renewing their lives,
or sloughing their skins.
Kinder Monkey Garten
Give him a magnifying glass
and monkey nit-picks!
He likes nit-picking.
Hunting for fleas,
he combs through the fur
of less fortunate monkeys.
Monkey see: monkey do,
and what monkey does best
is crack fleas between his nails
and stick his paw in the jam jar.
Here, in the Kinder Monkey Garten,
young monkeys learn monkey skills:
how to conduct monkey business,
how to throw a monkey wrench
into other monkeys’ plans,
how to wear monkey suits,
how to square round pegs
and fit them into triangular holes,
how to build better monkey traps,
how to reinvent the monkey wheel,
again and again and again.
Monkey likes to perch enthroned
at the top of the monkey temple.
Paradise is to squat
on the organ-grinder’s shoulder,
top banana that.
Monkey also likes to visit the rest of the zoo.
My front door stood open,
but I thought I’d left it
I tip-toed in and called:
“Is anybody there?”
‘… there, there, there …”
from room to room,
startled by shadows.
I opened doors,
looked under the table,
searched behind chairs.
Nothing. No one.
The house stood
still and empty,
save for the fear,
the silent fear,
like a remembered cancer
and occupied each room.
First published on this blog, Shadows, 27 April 2017. Here now with some minor changes and a voice recording.
Swine Flu Hits the Monkey Temple
(after a Fable by Lafontaine and with memories of Bakhtin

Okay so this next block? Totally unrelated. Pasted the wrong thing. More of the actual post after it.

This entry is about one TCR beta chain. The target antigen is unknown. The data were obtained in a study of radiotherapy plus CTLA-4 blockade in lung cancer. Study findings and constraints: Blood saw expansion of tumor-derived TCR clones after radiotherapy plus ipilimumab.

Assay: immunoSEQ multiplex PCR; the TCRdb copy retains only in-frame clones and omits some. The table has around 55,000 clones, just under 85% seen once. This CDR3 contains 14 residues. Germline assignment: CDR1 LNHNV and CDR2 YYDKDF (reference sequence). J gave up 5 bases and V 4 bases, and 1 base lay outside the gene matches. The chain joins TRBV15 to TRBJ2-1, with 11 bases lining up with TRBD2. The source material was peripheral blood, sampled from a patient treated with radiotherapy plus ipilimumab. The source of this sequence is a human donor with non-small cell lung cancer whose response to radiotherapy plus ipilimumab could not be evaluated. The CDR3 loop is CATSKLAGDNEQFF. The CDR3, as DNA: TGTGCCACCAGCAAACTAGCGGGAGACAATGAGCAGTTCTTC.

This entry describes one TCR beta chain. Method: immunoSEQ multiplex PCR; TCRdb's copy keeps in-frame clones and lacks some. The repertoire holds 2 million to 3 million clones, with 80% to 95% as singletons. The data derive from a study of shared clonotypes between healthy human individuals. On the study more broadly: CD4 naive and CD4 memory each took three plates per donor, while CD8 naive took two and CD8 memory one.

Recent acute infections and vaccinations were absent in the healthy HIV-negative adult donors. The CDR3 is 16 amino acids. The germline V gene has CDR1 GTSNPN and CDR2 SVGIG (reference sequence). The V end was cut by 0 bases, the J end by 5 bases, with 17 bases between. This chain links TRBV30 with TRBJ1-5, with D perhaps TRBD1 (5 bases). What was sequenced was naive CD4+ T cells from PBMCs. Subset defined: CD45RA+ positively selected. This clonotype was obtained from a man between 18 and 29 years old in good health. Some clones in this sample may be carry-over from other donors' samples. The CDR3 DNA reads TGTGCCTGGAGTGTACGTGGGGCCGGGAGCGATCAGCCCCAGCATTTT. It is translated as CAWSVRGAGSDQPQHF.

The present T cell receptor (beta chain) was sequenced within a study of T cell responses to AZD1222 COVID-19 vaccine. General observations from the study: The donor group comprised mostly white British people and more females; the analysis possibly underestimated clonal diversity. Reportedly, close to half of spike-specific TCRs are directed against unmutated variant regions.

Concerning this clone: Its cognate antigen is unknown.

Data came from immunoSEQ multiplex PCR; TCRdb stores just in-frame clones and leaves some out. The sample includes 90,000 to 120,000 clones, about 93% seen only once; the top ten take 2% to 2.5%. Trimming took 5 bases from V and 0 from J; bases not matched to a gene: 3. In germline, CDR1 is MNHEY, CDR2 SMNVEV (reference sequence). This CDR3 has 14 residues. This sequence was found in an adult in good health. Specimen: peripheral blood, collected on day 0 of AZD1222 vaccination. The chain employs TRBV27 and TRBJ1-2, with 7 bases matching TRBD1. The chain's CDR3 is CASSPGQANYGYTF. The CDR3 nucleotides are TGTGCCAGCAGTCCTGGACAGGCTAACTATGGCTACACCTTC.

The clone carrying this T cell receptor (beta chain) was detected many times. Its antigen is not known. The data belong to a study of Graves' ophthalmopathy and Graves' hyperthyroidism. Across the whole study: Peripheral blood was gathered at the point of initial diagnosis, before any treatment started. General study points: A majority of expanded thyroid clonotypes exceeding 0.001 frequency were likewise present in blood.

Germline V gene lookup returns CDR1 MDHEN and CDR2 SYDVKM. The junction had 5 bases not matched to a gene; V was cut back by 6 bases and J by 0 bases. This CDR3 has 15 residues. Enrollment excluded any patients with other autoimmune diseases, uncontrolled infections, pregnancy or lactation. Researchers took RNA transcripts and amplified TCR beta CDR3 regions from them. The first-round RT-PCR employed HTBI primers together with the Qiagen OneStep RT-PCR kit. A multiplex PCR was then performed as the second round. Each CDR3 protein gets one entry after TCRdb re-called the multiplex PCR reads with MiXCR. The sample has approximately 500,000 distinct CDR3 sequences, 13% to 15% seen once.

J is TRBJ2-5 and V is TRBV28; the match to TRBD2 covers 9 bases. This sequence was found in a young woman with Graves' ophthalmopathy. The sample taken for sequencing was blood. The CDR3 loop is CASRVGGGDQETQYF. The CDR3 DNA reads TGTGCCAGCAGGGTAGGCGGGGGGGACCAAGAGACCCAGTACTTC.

and his upside-down worlds of Carnival and the Antipodes)
Swine flu has struck the temple.
Unter– monkeys sniffle and grovel,
blaming each other for their snuffles.
They request a platypus duck to oversee a kangaroo court
with chief scapegoat monkey absent of course.
The unter-monkeys sit in a circle,
where all are equal but some are more equal than others.
They pass a lyre bird feather round and round,
weeping crocodile tears and lying through
the tight monkey grins of their alligator teeth.
A black-capped chickadee lends his cap to the platypus duck
who then pronounces sentence,
“There is no defence: guilty, in absentia, guilty as charged.”
“Fumer l’herbe d’autrui? Quel crime abominable!”* **
*”Smoking someone else’s grass, what an abominable crime.”
** “Manger l’herbe d’autrui? Qel crime abominable!”
LaFontaine: Les animaux malades de la peste.
Monkey Turns Down Promotion
“I hereby appoint you head of the asylum.”
The young office monkey with the plastic stethoscope
was dressed neatly in a white sheet.
“Dr. Freud, I presume?”
Monkey held out his hand
but his witticism was lost in a flood of water
flowing from the flush and over the floor.
Monkey stood there, paddling in piddle.
Inmates with crowded heads and vacant faces,
fools grinning at a universe of folly,
paddled beside him.
He wiped a sick one’s drool from his sleeve.
The office boy spat on his hands,
slicked down his hair,
and placed his stethoscope on monkey’s heaving chest.
“You have no pulse.”
“How do you know I have no pulse?
Surely, you cannot hear my heart
for you have a banana stuck in your ear.”
“Speak up!” said the doctor, “I cannot hear you:
I have a banana stuck in my ear.”
Then monkey felt fear.
Daylight diminished and waters closed over his head.
He spurned the proffered paw,
the life belt thrown by the offer of a new position.
Exit monkey left, pursued by a chorus:
“Run, monkey, run!”